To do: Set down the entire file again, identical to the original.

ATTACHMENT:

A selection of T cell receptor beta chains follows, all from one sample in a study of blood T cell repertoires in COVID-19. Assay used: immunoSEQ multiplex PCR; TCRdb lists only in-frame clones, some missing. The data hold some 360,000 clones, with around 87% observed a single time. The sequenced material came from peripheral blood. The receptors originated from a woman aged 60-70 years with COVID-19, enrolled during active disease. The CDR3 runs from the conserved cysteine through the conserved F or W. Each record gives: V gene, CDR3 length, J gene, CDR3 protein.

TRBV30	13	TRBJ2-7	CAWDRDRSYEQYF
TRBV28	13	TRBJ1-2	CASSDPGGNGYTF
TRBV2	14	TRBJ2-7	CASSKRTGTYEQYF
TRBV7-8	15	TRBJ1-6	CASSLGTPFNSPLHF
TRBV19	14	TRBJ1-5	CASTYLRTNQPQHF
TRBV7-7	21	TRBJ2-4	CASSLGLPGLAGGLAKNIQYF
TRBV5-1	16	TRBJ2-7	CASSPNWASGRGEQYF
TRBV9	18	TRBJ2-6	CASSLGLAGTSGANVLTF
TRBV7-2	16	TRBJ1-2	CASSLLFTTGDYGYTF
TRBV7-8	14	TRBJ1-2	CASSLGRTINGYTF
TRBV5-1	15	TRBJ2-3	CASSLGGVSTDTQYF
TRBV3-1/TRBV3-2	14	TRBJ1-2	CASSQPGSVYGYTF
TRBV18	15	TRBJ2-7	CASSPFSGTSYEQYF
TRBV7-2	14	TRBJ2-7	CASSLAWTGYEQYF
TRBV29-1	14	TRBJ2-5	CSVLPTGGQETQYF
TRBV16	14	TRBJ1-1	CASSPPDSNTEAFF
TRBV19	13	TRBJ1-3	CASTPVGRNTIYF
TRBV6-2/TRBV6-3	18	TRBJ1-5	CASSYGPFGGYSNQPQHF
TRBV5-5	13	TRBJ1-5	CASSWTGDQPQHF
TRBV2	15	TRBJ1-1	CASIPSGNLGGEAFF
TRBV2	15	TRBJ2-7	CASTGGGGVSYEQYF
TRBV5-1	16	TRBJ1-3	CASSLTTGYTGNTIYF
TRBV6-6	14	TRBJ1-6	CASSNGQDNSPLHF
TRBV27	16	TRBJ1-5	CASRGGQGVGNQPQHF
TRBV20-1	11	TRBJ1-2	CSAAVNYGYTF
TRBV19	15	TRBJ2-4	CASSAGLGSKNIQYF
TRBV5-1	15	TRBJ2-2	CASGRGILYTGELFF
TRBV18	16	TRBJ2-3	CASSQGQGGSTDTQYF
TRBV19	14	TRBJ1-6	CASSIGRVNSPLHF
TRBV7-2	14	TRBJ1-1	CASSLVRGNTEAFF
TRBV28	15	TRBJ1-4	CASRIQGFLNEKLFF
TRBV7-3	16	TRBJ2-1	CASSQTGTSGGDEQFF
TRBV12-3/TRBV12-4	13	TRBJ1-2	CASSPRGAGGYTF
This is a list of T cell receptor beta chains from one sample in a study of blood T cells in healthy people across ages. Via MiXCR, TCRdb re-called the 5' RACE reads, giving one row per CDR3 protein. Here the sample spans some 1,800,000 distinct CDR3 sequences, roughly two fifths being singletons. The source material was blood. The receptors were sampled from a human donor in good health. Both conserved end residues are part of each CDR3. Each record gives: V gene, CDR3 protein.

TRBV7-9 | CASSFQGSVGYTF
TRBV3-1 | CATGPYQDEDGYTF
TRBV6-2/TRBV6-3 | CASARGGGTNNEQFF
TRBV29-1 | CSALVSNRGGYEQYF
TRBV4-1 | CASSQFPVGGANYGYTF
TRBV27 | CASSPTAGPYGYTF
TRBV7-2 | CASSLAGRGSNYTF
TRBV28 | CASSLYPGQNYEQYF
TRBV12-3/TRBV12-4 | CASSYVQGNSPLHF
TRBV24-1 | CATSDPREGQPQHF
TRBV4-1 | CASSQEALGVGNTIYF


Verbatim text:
A selection of T cell receptor beta chains follows, all from one sample in a study of blood T cell repertoires in COVID-19. Assay used: immunoSEQ multiplex PCR; TCRdb lists only in-frame clones, some missing. The data hold some 360,000 clones, with around 87% observed a single time. The sequenced material came from peripheral blood. The receptors originated from a woman aged 60-70 years with COVID-19, enrolled during active disease. The CDR3 runs from the conserved cysteine through the conserved F or W. Each record gives: V gene, CDR3 length, J gene, CDR3 protein.

TRBV30	13	TRBJ2-7	CAWDRDRSYEQYF
TRBV28	13	TRBJ1-2	CASSDPGGNGYTF
TRBV2	14	TRBJ2-7	CASSKRTGTYEQYF
TRBV7-8	15	TRBJ1-6	CASSLGTPFNSPLHF
TRBV19	14	TRBJ1-5	CASTYLRTNQPQHF
TRBV7-7	21	TRBJ2-4	CASSLGLPGLAGGLAKNIQYF
TRBV5-1	16	TRBJ2-7	CASSPNWASGRGEQYF
TRBV9	18	TRBJ2-6	CASSLGLAGTSGANVLTF
TRBV7-2	16	TRBJ1-2	CASSLLFTTGDYGYTF
TRBV7-8	14	TRBJ1-2	CASSLGRTINGYTF
TRBV5-1	15	TRBJ2-3	CASSLGGVSTDTQYF
TRBV3-1/TRBV3-2	14	TRBJ1-2	CASSQPGSVYGYTF
TRBV18	15	TRBJ2-7	CASSPFSGTSYEQYF
TRBV7-2	14	TRBJ2-7	CASSLAWTGYEQYF
TRBV29-1	14	TRBJ2-5	CSVLPTGGQETQYF
TRBV16	14	TRBJ1-1	CASSPPDSNTEAFF
TRBV19	13	TRBJ1-3	CASTPVGRNTIYF
TRBV6-2/TRBV6-3	18	TRBJ1-5	CASSYGPFGGYSNQPQHF
TRBV5-5	13	TRBJ1-5	CASSWTGDQPQHF
TRBV2	15	TRBJ1-1	CASIPSGNLGGEAFF
TRBV2	15	TRBJ2-7	CASTGGGGVSYEQYF
TRBV5-1	16	TRBJ1-3	CASSLTTGYTGNTIYF
TRBV6-6	14	TRBJ1-6	CASSNGQDNSPLHF
TRBV27	16	TRBJ1-5	CASRGGQGVGNQPQHF
TRBV20-1	11	TRBJ1-2	CSAAVNYGYTF
TRBV19	15	TRBJ2-4	CASSAGLGSKNIQYF
TRBV5-1	15	TRBJ2-2	CASGRGILYTGELFF
TRBV18	16	TRBJ2-3	CASSQGQGGSTDTQYF
TRBV19	14	TRBJ1-6	CASSIGRVNSPLHF
TRBV7-2	14	TRBJ1-1	CASSLVRGNTEAFF
TRBV28	15	TRBJ1-4	CASRIQGFLNEKLFF
TRBV7-3	16	TRBJ2-1	CASSQTGTSGGDEQFF
TRBV12-3/TRBV12-4	13	TRBJ1-2	CASSPRGAGGYTF
This is a list of T cell receptor beta chains from one sample in a study of blood T cells in healthy people across ages. Via MiXCR, TCRdb re-called the 5' RACE reads, giving one row per CDR3 protein. Here the sample spans some 1,800,000 distinct CDR3 sequences, roughly two fifths being singletons. The source material was blood. The receptors were sampled from a human donor in good health. Both conserved end residues are part of each CDR3. Each record gives: V gene, CDR3 protein.

TRBV7-9 | CASSFQGSVGYTF
TRBV3-1 | CATGPYQDEDGYTF
TRBV6-2/TRBV6-3 | CASARGGGTNNEQFF
TRBV29-1 | CSALVSNRGGYEQYF
TRBV4-1 | CASSQFPVGGANYGYTF
TRBV27 | CASSPTAGPYGYTF
TRBV7-2 | CASSLAGRGSNYTF
TRBV28 | CASSLYPGQNYEQYF
TRBV12-3/TRBV12-4 | CASSYVQGNSPLHF
TRBV24-1 | CATSDPREGQPQHF
TRBV4-1 | CASSQEALGVGNTIYF